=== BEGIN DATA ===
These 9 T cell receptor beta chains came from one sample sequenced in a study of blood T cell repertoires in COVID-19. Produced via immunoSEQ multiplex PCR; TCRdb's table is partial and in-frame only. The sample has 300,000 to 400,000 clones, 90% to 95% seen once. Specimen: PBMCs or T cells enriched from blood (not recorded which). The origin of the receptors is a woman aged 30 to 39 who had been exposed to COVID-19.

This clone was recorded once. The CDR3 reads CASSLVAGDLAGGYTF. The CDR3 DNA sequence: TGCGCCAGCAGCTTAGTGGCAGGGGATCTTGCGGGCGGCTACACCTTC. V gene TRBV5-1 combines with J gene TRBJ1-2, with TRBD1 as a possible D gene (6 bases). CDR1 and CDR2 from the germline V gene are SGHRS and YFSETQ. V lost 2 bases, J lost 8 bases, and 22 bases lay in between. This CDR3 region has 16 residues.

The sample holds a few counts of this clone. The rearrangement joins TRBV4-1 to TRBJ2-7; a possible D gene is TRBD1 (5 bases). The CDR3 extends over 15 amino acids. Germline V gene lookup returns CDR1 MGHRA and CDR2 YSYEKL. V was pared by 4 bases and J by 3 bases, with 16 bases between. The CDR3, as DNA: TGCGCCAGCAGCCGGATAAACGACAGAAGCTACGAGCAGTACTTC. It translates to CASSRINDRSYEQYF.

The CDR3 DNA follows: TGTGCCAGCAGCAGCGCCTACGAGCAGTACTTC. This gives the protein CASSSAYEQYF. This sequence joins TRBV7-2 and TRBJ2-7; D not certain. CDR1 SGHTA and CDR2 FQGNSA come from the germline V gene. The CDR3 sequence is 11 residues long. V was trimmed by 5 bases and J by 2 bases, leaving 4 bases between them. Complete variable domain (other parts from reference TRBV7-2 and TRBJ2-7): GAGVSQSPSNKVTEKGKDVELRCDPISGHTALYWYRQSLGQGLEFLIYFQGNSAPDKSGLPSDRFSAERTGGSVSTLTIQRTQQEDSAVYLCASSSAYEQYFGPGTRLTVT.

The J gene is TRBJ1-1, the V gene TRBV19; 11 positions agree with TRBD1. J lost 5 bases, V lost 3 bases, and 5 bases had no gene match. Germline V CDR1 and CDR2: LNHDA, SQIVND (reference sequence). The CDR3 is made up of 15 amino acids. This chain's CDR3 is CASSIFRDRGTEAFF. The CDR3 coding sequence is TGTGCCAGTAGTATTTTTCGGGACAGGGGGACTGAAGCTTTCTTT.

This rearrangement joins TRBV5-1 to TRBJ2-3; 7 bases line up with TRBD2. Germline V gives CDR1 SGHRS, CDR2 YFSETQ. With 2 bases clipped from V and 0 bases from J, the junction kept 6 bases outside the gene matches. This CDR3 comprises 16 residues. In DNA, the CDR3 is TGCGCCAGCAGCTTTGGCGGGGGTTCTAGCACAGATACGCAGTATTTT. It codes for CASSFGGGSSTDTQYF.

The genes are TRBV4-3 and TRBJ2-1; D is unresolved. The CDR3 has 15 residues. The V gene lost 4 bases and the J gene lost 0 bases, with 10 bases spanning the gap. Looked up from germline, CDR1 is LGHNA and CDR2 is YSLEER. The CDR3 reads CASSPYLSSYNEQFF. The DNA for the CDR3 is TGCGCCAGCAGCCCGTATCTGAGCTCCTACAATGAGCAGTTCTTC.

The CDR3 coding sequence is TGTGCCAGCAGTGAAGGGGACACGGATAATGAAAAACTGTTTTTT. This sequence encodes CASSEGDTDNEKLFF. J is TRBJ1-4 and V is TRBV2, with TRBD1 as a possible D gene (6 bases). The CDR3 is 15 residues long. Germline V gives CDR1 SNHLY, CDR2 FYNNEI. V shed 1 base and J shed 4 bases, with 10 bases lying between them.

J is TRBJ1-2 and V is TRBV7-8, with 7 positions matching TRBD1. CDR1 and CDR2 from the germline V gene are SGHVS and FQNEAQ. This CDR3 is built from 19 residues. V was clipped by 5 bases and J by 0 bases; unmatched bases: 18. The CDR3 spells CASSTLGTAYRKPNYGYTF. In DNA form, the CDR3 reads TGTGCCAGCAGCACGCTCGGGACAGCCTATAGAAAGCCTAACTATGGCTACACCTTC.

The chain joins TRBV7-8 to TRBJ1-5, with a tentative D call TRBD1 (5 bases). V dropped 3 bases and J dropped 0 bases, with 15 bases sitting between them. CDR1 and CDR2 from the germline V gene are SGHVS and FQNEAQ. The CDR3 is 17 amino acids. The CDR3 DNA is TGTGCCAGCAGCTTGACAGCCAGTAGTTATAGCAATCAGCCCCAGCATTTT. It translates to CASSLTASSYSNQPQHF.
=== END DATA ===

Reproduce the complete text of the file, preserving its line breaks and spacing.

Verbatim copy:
These 9 T cell receptor beta chains came from one sample sequenced in a study of blood T cell repertoires in COVID-19. Produced via immunoSEQ multiplex PCR; TCRdb's table is partial and in-frame only. The sample has 300,000 to 400,000 clones, 90% to 95% seen once. Specimen: PBMCs or T cells enriched from blood (not recorded which). The origin of the receptors is a woman aged 30 to 39 who had been exposed to COVID-19.

This clone was recorded once. The CDR3 reads CASSLVAGDLAGGYTF. The CDR3 DNA sequence: TGCGCCAGCAGCTTAGTGGCAGGGGATCTTGCGGGCGGCTACACCTTC. V gene TRBV5-1 combines with J gene TRBJ1-2, with TRBD1 as a possible D gene (6 bases). CDR1 and CDR2 from the germline V gene are SGHRS and YFSETQ. V lost 2 bases, J lost 8 bases, and 22 bases lay in between. This CDR3 region has 16 residues.

The sample holds a few counts of this clone. The rearrangement joins TRBV4-1 to TRBJ2-7; a possible D gene is TRBD1 (5 bases). The CDR3 extends over 15 amino acids. Germline V gene lookup returns CDR1 MGHRA and CDR2 YSYEKL. V was pared by 4 bases and J by 3 bases, with 16 bases between. The CDR3, as DNA: TGCGCCAGCAGCCGGATAAACGACAGAAGCTACGAGCAGTACTTC. It translates to CASSRINDRSYEQYF.

The CDR3 DNA follows: TGTGCCAGCAGCAGCGCCTACGAGCAGTACTTC. This gives the protein CASSSAYEQYF. This sequence joins TRBV7-2 and TRBJ2-7; D not certain. CDR1 SGHTA and CDR2 FQGNSA come from the germline V gene. The CDR3 sequence is 11 residues long. V was trimmed by 5 bases and J by 2 bases, leaving 4 bases between them. Complete variable domain (other parts from reference TRBV7-2 and TRBJ2-7): GAGVSQSPSNKVTEKGKDVELRCDPISGHTALYWYRQSLGQGLEFLIYFQGNSAPDKSGLPSDRFSAERTGGSVSTLTIQRTQQEDSAVYLCASSSAYEQYFGPGTRLTVT.

The J gene is TRBJ1-1, the V gene TRBV19; 11 positions agree with TRBD1. J lost 5 bases, V lost 3 bases, and 5 bases had no gene match. Germline V CDR1 and CDR2: LNHDA, SQIVND (reference sequence). The CDR3 is made up of 15 amino acids. This chain's CDR3 is CASSIFRDRGTEAFF. The CDR3 coding sequence is TGTGCCAGTAGTATTTTTCGGGACAGGGGGACTGAAGCTTTCTTT.

This rearrangement joins TRBV5-1 to TRBJ2-3; 7 bases line up with TRBD2. Germline V gives CDR1 SGHRS, CDR2 YFSETQ. With 2 bases clipped from V and 0 bases from J, the junction kept 6 bases outside the gene matches. This CDR3 comprises 16 residues. In DNA, the CDR3 is TGCGCCAGCAGCTTTGGCGGGGGTTCTAGCACAGATACGCAGTATTTT. It codes for CASSFGGGSSTDTQYF.

The genes are TRBV4-3 and TRBJ2-1; D is unresolved. The CDR3 has 15 residues. The V gene lost 4 bases and the J gene lost 0 bases, with 10 bases spanning the gap. Looked up from germline, CDR1 is LGHNA and CDR2 is YSLEER. The CDR3 reads CASSPYLSSYNEQFF. The DNA for the CDR3 is TGCGCCAGCAGCCCGTATCTGAGCTCCTACAATGAGCAGTTCTTC.

The CDR3 coding sequence is TGTGCCAGCAGTGAAGGGGACACGGATAATGAAAAACTGTTTTTT. This sequence encodes CASSEGDTDNEKLFF. J is TRBJ1-4 and V is TRBV2, with TRBD1 as a possible D gene (6 bases). The CDR3 is 15 residues long. Germline V gives CDR1 SNHLY, CDR2 FYNNEI. V shed 1 base and J shed 4 bases, with 10 bases lying between them.

J is TRBJ1-2 and V is TRBV7-8, with 7 positions matching TRBD1. CDR1 and CDR2 from the germline V gene are SGHVS and FQNEAQ. This CDR3 is built from 19 residues. V was clipped by 5 bases and J by 0 bases; unmatched bases: 18. The CDR3 spells CASSTLGTAYRKPNYGYTF. In DNA form, the CDR3 reads TGTGCCAGCAGCACGCTCGGGACAGCCTATAGAAAGCCTAACTATGGCTACACCTTC.

The chain joins TRBV7-8 to TRBJ1-5, with a tentative D call TRBD1 (5 bases). V dropped 3 bases and J dropped 0 bases, with 15 bases sitting between them. CDR1 and CDR2 from the germline V gene are SGHVS and FQNEAQ. The CDR3 is 17 amino acids. The CDR3 DNA is TGTGCCAGCAGCTTGACAGCCAGTAGTTATAGCAATCAGCCCCAGCATTTT. It translates to CASSLTASSYSNQPQHF.